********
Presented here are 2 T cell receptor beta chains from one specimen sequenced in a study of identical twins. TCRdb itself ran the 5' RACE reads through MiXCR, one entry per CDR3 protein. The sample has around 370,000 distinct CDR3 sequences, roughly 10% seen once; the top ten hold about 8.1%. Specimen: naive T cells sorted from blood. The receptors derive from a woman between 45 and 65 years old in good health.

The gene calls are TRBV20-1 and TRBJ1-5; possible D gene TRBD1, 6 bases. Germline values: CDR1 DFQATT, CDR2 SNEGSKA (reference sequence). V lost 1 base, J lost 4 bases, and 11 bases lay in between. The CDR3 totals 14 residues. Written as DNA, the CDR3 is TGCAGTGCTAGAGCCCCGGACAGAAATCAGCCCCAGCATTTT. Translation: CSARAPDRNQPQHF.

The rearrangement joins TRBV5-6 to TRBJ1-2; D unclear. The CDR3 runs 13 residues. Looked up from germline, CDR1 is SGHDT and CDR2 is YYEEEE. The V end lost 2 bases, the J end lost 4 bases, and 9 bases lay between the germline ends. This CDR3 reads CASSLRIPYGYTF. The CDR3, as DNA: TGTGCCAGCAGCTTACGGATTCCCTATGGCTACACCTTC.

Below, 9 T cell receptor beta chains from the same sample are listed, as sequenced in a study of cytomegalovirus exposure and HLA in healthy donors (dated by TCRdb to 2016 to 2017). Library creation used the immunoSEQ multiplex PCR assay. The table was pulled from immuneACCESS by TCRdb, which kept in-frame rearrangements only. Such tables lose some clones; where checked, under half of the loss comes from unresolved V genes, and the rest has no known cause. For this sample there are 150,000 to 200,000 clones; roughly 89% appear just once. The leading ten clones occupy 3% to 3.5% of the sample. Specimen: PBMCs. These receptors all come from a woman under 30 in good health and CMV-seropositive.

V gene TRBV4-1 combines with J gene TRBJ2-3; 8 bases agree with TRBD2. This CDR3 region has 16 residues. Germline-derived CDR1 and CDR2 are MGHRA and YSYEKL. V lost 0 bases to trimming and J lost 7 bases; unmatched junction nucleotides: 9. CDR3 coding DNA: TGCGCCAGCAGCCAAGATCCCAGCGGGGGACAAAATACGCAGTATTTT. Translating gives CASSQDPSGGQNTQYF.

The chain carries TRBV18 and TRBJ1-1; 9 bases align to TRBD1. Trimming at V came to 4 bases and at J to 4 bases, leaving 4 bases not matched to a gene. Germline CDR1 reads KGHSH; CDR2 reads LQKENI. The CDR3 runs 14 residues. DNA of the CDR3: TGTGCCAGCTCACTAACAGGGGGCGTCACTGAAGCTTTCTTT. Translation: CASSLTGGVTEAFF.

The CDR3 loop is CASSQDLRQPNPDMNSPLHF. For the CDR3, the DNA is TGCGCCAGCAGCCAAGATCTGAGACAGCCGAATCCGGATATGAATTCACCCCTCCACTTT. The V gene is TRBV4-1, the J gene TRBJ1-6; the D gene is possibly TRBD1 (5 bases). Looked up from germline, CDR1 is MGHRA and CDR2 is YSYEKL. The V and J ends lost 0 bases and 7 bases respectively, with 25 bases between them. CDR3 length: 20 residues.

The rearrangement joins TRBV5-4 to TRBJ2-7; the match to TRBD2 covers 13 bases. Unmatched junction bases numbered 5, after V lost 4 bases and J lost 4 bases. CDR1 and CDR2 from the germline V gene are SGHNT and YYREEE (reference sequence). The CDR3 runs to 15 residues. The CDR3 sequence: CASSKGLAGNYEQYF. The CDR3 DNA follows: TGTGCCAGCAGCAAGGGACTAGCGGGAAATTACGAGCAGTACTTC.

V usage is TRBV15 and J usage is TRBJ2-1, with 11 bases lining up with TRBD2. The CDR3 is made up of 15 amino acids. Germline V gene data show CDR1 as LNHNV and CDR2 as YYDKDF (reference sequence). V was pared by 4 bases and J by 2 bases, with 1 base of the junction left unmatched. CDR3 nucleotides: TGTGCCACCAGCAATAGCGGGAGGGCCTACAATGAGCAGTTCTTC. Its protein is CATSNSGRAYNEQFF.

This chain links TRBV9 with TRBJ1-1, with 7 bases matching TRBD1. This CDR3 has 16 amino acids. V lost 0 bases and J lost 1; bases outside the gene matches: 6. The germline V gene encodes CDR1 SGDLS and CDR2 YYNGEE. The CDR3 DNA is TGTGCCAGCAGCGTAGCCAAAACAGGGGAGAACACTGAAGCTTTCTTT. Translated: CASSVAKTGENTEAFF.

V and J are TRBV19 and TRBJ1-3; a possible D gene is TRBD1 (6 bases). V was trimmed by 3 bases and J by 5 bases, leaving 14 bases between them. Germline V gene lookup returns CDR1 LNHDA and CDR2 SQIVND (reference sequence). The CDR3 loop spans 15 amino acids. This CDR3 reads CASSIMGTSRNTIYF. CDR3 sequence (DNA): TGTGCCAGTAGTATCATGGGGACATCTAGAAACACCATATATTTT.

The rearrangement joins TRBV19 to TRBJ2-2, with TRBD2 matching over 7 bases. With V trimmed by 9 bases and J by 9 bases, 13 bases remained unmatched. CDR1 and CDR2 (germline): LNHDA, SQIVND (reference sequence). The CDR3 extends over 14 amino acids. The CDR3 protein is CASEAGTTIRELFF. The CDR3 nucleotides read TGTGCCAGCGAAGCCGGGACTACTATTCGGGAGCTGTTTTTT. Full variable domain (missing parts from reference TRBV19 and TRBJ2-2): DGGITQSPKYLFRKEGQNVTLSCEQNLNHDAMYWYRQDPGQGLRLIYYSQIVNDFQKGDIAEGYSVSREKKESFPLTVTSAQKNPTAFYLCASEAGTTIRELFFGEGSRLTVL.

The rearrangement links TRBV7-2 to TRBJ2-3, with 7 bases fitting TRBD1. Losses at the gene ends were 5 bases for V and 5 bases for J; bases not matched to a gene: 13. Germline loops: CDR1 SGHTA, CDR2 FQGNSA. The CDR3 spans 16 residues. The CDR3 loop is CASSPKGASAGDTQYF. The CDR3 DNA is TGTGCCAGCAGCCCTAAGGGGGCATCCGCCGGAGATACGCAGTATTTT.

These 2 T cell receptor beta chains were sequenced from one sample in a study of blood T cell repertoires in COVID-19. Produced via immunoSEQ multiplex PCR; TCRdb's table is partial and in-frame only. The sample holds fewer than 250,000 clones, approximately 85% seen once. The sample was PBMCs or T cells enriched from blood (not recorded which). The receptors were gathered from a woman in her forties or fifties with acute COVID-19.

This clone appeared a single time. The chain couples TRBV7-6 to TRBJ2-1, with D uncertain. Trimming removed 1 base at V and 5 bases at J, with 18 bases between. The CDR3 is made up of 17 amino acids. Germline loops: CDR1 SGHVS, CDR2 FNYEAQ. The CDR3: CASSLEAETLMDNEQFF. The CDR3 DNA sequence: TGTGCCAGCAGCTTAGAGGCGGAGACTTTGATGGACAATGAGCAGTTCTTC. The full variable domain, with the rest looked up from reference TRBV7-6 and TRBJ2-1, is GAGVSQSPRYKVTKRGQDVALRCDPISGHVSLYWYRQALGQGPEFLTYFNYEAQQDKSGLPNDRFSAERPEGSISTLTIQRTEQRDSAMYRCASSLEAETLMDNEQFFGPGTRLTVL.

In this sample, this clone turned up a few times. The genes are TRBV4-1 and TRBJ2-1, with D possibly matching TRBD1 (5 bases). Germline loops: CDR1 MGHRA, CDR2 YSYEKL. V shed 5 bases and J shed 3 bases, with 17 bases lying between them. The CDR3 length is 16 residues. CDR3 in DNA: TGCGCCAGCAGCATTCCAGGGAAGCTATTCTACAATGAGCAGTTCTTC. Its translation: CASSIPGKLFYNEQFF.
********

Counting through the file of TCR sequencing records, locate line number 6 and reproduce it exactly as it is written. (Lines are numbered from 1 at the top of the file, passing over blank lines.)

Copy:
The chain carries TRBV18 and TRBJ1-1; 9 bases align to TRBD1. Trimming at V came to 4 bases and at J to 4 bases, leaving 4 bases not matched to a gene. Germline CDR1 reads KGHSH; CDR2 reads LQKENI. The CDR3 runs 14 residues. DNA of the CDR3: TGTGCCAGCTCACTAACAGGGGGCGTCACTGAAGCTTTCTTT. Translation: CASSLTGGVTEAFF.